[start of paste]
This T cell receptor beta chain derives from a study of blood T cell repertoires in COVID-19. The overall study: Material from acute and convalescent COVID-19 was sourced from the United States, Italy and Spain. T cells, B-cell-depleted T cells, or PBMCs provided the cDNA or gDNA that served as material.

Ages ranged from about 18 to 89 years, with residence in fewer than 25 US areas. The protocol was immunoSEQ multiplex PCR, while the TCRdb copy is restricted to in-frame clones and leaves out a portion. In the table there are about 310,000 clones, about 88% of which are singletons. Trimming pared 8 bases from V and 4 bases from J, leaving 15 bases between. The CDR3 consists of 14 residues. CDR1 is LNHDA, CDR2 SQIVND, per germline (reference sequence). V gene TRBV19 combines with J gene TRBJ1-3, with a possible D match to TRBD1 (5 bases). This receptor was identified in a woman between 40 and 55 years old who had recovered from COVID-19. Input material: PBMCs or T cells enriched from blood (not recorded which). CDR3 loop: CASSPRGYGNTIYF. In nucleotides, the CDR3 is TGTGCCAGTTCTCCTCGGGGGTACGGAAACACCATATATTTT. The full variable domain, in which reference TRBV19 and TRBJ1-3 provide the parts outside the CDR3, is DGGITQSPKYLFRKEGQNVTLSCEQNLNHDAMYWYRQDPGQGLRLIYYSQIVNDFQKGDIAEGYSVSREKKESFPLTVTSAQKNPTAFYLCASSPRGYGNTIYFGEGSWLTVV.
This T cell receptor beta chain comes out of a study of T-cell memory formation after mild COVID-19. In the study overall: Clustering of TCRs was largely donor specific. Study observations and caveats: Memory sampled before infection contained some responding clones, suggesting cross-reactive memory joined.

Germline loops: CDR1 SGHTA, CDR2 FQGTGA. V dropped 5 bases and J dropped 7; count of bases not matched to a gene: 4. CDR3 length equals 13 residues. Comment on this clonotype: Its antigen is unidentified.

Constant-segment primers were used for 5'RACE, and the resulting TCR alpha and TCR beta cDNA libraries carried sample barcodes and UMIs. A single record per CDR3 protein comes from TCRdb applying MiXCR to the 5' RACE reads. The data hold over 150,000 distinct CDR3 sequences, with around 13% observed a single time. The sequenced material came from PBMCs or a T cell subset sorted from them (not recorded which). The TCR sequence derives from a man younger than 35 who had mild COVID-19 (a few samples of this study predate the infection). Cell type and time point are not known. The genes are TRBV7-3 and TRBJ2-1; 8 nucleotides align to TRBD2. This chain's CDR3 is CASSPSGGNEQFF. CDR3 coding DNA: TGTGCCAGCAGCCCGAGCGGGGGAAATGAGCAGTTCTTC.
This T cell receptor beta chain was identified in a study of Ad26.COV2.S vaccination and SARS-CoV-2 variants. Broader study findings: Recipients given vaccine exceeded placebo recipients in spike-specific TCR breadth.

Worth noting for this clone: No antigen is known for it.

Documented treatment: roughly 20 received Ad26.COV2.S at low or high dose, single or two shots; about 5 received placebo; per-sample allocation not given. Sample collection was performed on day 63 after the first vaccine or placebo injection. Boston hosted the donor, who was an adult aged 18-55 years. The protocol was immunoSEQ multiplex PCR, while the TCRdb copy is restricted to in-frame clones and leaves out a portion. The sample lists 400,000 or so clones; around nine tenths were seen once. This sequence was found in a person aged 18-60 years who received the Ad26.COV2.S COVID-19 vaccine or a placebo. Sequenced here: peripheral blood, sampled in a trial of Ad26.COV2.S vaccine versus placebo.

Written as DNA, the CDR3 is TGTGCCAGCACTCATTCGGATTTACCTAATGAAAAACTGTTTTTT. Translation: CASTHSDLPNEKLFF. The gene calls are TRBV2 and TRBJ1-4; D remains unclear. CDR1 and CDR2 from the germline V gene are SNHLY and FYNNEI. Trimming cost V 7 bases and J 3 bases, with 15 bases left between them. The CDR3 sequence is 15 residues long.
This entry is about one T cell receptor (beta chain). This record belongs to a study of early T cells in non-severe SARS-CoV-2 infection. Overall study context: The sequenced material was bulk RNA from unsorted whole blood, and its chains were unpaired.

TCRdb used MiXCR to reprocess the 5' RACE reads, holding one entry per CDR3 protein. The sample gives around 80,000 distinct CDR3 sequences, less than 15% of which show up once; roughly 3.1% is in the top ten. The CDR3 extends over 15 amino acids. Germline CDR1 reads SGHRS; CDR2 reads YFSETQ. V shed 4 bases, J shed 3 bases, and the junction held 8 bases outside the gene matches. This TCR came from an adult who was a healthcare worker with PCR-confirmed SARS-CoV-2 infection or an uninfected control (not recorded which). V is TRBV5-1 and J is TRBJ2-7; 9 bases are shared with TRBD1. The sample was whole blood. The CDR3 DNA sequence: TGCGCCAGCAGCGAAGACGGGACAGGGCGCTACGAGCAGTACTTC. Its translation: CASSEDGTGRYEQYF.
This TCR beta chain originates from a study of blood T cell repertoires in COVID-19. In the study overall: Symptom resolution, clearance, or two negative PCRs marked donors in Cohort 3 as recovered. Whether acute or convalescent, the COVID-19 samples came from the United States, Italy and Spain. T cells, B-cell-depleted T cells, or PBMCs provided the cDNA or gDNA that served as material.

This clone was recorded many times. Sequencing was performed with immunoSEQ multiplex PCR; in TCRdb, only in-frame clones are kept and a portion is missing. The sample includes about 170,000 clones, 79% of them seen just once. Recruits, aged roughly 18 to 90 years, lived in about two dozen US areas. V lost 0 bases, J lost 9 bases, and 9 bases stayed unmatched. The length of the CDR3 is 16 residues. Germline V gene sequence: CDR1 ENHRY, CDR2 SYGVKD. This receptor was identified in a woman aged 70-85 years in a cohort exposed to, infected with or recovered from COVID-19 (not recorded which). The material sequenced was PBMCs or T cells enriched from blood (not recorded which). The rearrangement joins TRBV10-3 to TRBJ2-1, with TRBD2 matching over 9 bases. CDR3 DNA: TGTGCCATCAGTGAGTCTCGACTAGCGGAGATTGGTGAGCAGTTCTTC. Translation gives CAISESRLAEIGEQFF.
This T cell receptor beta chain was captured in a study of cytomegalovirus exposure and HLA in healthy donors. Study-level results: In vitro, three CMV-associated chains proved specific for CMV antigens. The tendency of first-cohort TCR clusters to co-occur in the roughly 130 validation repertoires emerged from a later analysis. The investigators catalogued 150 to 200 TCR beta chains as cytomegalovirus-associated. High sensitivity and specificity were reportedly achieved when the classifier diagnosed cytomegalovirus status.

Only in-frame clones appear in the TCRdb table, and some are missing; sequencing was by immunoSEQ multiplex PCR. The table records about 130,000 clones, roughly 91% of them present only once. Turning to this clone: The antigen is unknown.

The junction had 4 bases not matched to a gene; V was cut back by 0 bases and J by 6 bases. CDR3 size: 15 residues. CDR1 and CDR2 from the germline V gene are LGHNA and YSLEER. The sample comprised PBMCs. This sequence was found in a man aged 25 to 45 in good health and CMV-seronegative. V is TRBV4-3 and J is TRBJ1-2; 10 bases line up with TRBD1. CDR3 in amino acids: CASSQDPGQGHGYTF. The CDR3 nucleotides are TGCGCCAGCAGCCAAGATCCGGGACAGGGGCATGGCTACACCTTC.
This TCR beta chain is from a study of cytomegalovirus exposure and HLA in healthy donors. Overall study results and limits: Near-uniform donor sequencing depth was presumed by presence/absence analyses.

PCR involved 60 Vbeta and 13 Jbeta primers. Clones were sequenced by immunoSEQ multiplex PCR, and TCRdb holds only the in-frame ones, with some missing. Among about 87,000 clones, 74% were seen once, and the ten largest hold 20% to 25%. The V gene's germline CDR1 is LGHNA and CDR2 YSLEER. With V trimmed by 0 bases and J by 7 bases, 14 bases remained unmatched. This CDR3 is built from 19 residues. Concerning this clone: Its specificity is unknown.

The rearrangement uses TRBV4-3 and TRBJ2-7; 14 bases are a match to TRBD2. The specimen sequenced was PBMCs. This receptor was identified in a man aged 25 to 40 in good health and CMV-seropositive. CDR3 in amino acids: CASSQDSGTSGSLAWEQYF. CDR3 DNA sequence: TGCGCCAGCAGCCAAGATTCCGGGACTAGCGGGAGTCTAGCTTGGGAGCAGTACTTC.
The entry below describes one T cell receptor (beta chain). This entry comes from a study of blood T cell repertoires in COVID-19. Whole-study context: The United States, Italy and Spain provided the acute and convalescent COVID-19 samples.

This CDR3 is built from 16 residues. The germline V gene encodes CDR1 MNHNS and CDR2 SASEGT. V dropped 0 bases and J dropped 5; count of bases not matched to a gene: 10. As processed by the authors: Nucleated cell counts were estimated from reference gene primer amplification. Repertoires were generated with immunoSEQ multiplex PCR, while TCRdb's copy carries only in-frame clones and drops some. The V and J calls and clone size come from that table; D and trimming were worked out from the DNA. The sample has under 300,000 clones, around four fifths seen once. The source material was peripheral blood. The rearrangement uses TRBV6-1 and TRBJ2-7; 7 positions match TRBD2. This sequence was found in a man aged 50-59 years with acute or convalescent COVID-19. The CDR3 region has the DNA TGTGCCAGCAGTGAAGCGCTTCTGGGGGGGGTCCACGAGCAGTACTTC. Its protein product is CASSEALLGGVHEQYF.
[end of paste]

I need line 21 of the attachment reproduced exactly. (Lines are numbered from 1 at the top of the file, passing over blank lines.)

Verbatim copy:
This CDR3 is built from 16 residues. The germline V gene encodes CDR1 MNHNS and CDR2 SASEGT. V dropped 0 bases and J dropped 5; count of bases not matched to a gene: 10. As processed by the authors: Nucleated cell counts were estimated from reference gene primer amplification. Repertoires were generated with immunoSEQ multiplex PCR, while TCRdb's copy carries only in-frame clones and drops some. The V and J calls and clone size come from that table; D and trimming were worked out from the DNA. The sample has under 300,000 clones, around four fifths seen once. The source material was peripheral blood. The rearrangement uses TRBV6-1 and TRBJ2-7; 7 positions match TRBD2. This sequence was found in a man aged 50-59 years with acute or convalescent COVID-19. The CDR3 region has the DNA TGTGCCAGCAGTGAAGCGCTTCTGGGGGGGGTCCACGAGCAGTACTTC. Its protein product is CASSEALLGGVHEQYF.